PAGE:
Ditching Languge That Invokes Shame
© Beverley Paine, 2005
I made all the usual 'mistakes' as a parent and knew nothing about attachment parenting, or non-coersive parenting and only came across TCC when my eldest was nearly 5 and I was pregnant with my third child... The kids turned out all right though and I thoroughly recommend regularly apologising to your kids and explaining your ignorance and learning process as you go along!
I ditched notions of 'good' and 'bad' altogether and adopted the more sensible approach of considering behaviour and situations as 'appropriate' and 'not appropriate'. I hate the value/moral judgement that comes from using 'good' and 'bad'. I think John Holt once wrote about the uselessness of the word 'good' - just exactly what does it mean? Try defining it... it depends heavily on context, which means that people have to more or less guess what you're getting at. Those two words seem to invoke shame more than any other words in our language! I'm not a fan of shame.
'Appropriate' tends to look at behaviour in a matter of fact way - does this behaviour achieve the desired results? Then we start looking at motivation and goals, and actions in the light of what we need and want, from ourselves, the situation and others. It dampens the emotion by applying rational thought - action instead of reaction.
I even stopped using the terms 'negative' and 'positive', which were buzz words when my childrne were young, and started using 'constructive' and 'destructive' as these words clearly conveyed exactly what I wanted. An action or behaviour is very clearly constructive - it builds - or destructive, or destroys. This could be building friendship, community, happy feelings, desired outcomes, anything that will help us reach our eventual goals; or destroying friendship, producing unhappy or hurt feelings, breaking belongings, moving us further from our goals...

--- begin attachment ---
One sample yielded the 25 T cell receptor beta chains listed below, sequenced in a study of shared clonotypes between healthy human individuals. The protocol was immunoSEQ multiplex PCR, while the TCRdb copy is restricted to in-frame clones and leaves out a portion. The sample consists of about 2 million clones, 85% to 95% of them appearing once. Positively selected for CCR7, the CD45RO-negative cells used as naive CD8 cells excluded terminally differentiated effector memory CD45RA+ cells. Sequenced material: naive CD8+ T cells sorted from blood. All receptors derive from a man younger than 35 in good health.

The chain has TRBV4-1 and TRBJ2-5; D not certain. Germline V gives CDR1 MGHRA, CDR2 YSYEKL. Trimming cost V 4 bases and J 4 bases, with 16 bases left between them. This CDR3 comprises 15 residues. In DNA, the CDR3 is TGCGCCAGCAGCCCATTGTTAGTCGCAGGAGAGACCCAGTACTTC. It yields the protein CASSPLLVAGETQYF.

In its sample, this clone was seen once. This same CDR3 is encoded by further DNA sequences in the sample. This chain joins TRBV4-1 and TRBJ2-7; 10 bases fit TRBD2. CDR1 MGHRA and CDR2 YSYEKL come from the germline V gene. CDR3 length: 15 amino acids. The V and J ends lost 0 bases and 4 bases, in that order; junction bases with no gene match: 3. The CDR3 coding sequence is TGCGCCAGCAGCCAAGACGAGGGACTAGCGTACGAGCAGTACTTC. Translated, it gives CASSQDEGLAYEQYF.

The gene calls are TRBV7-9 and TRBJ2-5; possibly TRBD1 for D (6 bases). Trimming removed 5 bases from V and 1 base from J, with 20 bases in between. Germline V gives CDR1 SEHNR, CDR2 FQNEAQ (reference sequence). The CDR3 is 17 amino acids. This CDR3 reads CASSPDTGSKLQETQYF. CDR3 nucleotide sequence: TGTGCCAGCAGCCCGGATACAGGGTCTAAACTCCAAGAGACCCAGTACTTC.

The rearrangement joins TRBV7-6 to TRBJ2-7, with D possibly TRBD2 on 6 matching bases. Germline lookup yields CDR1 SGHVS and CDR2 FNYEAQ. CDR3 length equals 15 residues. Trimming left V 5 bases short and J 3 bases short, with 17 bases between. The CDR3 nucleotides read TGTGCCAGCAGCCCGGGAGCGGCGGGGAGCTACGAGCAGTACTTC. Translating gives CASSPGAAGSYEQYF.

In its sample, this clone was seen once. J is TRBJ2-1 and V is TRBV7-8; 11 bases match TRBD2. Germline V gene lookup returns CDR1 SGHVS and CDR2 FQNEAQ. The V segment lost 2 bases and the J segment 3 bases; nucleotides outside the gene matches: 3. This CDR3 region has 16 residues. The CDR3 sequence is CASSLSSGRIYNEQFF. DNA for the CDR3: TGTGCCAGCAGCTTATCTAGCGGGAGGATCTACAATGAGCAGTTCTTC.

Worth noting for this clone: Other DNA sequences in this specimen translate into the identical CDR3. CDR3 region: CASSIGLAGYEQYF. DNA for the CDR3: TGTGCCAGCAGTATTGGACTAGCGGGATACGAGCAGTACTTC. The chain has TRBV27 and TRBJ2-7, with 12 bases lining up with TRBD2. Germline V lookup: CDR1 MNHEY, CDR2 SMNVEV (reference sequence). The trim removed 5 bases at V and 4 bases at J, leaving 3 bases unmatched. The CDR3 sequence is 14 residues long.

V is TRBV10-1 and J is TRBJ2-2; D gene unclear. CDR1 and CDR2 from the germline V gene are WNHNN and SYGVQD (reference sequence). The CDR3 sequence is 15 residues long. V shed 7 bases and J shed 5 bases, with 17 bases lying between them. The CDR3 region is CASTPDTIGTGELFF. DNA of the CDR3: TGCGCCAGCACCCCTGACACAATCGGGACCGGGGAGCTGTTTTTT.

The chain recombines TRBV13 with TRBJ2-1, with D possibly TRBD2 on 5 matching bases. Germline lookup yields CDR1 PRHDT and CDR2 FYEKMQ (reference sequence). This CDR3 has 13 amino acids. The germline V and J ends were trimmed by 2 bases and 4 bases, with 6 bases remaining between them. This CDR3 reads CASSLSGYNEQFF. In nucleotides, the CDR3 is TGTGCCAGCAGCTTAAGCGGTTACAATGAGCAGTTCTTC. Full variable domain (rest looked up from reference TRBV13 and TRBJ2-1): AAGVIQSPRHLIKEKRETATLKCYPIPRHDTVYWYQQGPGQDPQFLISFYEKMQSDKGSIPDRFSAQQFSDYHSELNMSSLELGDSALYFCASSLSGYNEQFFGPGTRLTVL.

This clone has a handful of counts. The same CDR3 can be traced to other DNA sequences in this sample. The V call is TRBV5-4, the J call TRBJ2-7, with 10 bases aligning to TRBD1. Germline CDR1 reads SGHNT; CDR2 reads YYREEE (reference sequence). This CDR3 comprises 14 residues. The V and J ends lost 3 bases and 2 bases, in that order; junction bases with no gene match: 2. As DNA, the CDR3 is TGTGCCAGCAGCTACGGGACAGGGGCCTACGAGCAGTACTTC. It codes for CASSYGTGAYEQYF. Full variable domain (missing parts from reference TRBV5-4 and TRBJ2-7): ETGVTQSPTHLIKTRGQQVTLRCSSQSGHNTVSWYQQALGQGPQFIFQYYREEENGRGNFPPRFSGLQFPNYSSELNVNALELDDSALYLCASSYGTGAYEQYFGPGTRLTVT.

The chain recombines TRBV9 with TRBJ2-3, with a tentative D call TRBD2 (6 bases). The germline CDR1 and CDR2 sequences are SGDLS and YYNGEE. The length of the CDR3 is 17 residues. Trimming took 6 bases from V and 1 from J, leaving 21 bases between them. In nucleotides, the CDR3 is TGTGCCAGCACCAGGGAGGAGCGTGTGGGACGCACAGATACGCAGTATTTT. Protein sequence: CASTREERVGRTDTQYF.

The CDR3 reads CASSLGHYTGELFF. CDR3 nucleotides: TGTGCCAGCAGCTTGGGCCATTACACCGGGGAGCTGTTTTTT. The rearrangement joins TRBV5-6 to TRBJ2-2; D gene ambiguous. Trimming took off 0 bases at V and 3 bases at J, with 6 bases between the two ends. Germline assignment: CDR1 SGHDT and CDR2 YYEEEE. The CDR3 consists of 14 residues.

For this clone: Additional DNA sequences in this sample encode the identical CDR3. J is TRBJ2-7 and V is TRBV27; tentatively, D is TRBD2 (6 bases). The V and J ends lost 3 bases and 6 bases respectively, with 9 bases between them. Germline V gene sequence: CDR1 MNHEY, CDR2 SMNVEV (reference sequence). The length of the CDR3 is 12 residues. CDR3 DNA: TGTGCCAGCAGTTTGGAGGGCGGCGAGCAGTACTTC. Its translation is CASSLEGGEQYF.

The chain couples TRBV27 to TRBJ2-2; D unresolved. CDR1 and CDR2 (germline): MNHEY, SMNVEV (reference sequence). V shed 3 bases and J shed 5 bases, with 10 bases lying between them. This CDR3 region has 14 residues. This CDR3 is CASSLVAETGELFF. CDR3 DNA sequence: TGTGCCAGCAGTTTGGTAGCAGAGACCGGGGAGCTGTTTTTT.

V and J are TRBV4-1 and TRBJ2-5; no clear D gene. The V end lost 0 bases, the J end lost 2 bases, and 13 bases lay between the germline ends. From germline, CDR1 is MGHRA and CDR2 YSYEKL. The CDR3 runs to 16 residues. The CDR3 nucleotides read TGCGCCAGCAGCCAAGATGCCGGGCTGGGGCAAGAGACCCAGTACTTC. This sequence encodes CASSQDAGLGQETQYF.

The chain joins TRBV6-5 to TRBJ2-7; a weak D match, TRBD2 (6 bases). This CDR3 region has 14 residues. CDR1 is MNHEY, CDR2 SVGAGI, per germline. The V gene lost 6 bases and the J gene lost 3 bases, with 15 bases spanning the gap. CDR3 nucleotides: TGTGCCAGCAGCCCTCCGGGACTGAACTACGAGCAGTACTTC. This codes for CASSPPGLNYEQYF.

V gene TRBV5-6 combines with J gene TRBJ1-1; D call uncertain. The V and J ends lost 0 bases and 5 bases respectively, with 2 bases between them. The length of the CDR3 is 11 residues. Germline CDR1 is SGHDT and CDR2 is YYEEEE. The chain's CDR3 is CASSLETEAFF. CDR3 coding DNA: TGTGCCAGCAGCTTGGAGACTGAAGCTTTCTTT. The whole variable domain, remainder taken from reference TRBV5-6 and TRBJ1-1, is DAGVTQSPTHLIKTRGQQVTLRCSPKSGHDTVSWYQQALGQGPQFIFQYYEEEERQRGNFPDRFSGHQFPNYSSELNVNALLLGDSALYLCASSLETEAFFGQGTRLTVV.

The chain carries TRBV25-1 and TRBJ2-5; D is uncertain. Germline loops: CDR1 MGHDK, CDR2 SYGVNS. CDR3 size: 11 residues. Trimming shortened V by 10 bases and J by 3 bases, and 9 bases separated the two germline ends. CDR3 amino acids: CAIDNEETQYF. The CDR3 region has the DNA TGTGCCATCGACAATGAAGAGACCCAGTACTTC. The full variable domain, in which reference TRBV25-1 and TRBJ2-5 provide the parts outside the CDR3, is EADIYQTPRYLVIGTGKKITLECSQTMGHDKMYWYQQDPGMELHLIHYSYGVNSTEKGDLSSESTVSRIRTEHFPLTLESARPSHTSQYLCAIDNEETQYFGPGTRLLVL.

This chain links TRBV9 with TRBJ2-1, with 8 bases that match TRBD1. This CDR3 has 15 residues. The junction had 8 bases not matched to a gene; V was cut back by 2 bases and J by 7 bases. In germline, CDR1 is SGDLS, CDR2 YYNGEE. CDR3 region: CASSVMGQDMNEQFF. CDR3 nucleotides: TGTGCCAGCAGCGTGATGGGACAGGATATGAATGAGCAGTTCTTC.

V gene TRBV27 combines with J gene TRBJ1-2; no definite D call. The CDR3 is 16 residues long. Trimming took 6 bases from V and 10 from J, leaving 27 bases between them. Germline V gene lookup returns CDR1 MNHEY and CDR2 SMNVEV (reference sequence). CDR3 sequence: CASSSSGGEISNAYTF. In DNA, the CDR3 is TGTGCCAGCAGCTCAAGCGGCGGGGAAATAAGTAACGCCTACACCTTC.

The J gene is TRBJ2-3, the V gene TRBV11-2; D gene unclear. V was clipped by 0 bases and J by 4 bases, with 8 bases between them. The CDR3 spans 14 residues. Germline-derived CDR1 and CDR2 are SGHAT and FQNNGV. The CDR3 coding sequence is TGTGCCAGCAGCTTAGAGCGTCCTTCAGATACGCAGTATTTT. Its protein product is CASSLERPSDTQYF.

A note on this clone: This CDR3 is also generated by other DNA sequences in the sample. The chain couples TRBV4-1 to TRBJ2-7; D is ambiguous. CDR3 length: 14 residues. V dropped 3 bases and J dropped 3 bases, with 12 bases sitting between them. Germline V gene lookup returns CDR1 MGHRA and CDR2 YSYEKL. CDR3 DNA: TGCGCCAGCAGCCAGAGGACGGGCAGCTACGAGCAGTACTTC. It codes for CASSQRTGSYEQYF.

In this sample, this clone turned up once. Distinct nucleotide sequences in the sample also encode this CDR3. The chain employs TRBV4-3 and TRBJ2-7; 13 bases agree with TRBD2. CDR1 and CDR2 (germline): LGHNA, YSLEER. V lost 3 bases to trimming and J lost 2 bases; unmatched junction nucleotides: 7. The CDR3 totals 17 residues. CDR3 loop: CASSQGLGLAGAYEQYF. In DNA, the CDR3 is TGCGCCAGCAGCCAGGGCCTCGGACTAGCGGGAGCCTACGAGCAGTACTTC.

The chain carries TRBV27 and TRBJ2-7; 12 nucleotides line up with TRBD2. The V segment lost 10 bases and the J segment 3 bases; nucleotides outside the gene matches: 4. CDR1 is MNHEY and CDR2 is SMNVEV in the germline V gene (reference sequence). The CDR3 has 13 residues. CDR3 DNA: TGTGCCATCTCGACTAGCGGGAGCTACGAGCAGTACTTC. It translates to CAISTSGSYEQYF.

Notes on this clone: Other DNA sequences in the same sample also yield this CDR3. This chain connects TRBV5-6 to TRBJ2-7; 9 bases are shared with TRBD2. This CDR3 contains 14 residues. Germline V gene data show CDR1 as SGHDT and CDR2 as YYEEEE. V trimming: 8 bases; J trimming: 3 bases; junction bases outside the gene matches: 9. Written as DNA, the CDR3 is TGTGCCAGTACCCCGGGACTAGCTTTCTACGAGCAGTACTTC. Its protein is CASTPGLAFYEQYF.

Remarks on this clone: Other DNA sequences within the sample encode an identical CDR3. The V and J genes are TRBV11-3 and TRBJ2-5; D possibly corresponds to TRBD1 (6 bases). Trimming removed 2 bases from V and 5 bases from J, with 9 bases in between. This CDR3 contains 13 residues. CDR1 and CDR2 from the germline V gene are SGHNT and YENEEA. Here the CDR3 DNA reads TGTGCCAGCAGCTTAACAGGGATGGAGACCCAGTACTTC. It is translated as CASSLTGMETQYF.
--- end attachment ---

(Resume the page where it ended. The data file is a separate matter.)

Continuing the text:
It took a lot of reprogramming for me to change my inner and outer dialogue but the more I persisted in changing the language I used the quicker my behaviour and attitudes changed. I was patient with myself. I see life as a learning journey full of 'learning opportunities' - something I used to call 'mistakes'! Learning is about having a go, making approximations, slowly adjusting our actions to gradually produce the desired outcome. Somewhere along the line this process became fixated on getting it 'right' (whatever that means!) the first time. We were then made to feel ashamed for not learning in a fast and furious manner, or for not being 'perfect' (whatever that means!).
I blame school, of course! But blaming isn't an appropriate (in this case useful or constructive) action...
As a homeschooling parent you have the opportunity to create a positive and constructive atmosphere in your 'classroom' every day of the year. You can chose to not have 'mistakes' and call them 'learning opportunities' instead. You can do away with the need to 'correct' and 'guide' instead. 'Incorrect' becomes 'an estimation' or 'try'. Copying and guessing are allowed as legitimate learning tools.
Changing the way we use language and tweaking our attitudes as teachers can eliminate most of the shame, embarrassment and hence fear from learning.
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We began educating our three children in 1985, when our eldest was aged five years. In truth, we had helped them learn what they need to learn as they grew and explored and discovered this amazing world since the moment they were born. I am a passionate advocate of allowing children to learn unhindered by unnecessary stress and competition, meeting developmental needs in ways that suit their individual learning styles and preferences. Ours was a homeschooling, unschooling and natural learning family! There are hundreds of articles on this site to help you build confidence as a home educating family. I hope that your home educating adventure is as satisfying as ours was!
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